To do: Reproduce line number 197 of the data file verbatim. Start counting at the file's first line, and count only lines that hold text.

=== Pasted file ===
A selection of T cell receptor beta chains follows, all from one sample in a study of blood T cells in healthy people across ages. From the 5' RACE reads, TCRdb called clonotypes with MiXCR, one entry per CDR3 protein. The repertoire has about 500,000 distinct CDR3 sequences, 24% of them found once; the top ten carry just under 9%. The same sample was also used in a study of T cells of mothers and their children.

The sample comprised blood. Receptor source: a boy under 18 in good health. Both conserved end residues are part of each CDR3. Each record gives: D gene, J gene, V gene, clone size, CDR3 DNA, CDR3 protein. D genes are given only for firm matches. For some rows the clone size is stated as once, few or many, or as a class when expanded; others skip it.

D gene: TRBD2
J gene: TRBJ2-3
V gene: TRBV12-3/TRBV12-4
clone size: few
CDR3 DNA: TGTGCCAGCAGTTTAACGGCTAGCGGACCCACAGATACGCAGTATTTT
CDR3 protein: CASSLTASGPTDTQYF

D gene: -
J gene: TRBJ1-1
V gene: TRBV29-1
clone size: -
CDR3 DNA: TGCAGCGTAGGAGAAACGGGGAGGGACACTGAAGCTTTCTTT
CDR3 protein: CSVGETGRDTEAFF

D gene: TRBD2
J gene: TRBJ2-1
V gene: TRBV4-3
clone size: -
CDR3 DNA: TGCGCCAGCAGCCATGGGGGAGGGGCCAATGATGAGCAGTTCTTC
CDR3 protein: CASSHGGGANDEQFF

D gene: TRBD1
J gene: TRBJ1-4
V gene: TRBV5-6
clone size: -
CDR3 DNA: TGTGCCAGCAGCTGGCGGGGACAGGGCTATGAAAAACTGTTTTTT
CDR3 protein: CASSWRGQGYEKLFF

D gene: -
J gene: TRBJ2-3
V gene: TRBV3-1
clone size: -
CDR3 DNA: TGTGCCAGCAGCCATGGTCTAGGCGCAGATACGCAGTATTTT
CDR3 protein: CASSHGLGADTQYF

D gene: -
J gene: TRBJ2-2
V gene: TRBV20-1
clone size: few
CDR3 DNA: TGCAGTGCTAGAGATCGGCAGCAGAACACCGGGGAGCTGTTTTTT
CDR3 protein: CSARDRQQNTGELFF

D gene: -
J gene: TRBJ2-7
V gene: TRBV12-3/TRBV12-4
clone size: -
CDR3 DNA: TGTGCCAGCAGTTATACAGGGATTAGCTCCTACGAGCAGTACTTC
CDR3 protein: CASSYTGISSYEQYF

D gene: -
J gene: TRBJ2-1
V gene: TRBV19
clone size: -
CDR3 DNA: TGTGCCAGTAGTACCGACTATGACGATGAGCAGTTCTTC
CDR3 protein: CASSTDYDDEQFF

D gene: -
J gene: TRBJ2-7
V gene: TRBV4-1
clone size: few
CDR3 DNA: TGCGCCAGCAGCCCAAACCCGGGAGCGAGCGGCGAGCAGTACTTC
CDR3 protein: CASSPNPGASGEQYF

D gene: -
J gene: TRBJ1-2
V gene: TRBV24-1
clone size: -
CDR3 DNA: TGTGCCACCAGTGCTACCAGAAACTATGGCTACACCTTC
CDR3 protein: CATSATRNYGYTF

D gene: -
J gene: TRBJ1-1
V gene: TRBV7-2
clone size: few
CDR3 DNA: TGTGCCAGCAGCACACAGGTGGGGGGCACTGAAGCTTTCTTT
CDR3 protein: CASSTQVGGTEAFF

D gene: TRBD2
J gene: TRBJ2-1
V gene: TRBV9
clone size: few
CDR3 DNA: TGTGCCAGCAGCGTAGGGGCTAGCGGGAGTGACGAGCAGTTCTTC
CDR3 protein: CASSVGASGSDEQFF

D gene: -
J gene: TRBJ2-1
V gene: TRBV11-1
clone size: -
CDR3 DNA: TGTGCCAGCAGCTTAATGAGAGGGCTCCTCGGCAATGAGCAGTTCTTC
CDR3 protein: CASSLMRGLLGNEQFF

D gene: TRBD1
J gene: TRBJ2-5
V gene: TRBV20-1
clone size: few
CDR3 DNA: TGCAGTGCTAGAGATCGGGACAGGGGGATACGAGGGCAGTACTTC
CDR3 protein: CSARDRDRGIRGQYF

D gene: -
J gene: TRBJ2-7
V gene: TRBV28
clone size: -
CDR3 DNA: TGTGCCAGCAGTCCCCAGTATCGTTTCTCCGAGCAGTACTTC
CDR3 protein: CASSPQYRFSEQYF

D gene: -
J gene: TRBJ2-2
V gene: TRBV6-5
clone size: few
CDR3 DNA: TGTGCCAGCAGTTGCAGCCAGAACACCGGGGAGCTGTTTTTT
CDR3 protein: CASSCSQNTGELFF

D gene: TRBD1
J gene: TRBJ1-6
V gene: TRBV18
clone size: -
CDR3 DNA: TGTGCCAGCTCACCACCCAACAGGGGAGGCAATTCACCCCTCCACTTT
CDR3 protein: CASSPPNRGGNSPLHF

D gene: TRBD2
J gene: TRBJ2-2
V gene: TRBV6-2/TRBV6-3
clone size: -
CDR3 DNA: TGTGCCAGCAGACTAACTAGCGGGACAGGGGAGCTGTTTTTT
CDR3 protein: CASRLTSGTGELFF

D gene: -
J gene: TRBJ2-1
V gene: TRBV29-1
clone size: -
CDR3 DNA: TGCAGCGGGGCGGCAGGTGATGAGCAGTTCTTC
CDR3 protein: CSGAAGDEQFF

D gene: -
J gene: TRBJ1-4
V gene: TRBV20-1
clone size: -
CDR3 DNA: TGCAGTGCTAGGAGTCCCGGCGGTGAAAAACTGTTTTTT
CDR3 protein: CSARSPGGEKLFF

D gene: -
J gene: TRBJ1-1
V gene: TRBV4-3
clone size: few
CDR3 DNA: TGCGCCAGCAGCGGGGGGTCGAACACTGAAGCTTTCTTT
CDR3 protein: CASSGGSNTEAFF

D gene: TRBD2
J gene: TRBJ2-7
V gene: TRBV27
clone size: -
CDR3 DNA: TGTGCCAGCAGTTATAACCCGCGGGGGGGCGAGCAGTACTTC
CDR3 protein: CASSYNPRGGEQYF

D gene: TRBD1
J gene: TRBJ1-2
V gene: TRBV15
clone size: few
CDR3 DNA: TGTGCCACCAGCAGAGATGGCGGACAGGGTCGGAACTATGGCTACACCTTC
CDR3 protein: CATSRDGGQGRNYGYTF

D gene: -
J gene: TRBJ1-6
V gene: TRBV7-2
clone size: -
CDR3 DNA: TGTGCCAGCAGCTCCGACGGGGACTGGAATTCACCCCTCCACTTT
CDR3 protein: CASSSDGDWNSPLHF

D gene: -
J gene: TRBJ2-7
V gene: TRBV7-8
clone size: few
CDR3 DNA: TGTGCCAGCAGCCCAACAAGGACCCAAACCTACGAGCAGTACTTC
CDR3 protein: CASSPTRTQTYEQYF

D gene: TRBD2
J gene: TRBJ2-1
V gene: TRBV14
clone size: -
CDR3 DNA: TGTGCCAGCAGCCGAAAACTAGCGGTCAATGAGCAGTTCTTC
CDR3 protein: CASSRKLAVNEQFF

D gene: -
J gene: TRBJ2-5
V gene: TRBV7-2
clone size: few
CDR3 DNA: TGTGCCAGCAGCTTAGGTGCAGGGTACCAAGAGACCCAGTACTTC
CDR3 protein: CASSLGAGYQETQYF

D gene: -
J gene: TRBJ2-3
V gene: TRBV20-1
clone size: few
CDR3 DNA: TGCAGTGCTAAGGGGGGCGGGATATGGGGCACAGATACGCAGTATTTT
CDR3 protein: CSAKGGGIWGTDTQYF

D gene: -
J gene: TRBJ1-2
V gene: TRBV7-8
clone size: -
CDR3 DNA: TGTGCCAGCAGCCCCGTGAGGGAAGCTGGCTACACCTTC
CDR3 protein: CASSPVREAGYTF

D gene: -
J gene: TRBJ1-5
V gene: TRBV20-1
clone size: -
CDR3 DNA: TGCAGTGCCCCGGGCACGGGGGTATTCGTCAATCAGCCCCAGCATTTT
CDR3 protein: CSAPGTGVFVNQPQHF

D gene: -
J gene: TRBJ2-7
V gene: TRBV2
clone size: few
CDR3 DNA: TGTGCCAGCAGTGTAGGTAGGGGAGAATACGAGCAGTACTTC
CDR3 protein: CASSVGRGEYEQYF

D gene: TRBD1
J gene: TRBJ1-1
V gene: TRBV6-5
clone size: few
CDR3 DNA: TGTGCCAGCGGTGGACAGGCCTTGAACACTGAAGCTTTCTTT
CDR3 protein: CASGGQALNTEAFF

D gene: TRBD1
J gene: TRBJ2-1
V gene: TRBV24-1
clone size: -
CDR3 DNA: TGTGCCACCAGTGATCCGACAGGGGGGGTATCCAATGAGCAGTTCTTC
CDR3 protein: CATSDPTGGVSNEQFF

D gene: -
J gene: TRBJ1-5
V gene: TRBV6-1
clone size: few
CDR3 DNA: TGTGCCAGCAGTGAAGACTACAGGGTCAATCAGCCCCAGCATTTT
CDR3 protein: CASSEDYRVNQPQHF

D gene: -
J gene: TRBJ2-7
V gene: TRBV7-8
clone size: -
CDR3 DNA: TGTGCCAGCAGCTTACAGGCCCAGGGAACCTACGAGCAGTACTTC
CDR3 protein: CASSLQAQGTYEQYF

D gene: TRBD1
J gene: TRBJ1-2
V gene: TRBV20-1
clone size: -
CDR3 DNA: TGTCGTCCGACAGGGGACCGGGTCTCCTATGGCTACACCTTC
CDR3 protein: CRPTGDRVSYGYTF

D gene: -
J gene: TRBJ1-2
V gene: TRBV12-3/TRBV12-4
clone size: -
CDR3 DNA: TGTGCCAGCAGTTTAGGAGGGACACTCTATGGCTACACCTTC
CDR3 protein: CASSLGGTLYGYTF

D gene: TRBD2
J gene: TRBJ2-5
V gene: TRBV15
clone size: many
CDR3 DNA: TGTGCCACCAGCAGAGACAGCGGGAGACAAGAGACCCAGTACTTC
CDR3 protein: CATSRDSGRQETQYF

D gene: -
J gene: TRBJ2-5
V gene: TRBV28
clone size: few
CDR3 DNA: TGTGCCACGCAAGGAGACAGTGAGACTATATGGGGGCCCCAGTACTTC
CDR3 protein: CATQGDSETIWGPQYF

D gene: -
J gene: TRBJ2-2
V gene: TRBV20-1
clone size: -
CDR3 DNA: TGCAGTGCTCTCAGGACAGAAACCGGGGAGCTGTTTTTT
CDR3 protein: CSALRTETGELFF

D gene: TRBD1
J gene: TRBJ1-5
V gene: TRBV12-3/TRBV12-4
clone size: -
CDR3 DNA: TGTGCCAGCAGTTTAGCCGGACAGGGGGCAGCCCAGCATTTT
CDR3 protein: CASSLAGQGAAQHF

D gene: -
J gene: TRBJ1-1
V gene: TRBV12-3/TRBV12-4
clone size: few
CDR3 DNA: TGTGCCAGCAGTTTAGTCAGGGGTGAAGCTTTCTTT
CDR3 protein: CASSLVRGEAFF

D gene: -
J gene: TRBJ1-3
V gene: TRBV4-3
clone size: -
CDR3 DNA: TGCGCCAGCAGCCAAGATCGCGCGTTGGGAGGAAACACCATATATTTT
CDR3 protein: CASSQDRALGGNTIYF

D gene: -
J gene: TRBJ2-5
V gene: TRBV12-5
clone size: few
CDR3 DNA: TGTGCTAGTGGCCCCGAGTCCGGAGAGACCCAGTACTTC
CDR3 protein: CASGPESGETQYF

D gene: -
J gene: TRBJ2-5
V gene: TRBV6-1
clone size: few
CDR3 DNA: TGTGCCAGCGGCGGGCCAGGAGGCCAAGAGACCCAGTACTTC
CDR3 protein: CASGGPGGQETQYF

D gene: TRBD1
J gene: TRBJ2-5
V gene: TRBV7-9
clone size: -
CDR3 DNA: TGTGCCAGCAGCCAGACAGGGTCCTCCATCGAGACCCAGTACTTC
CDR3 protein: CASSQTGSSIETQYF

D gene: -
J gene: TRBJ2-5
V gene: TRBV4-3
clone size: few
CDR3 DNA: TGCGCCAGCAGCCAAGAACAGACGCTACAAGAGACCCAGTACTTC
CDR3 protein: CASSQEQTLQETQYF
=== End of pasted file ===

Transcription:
V gene: TRBV24-1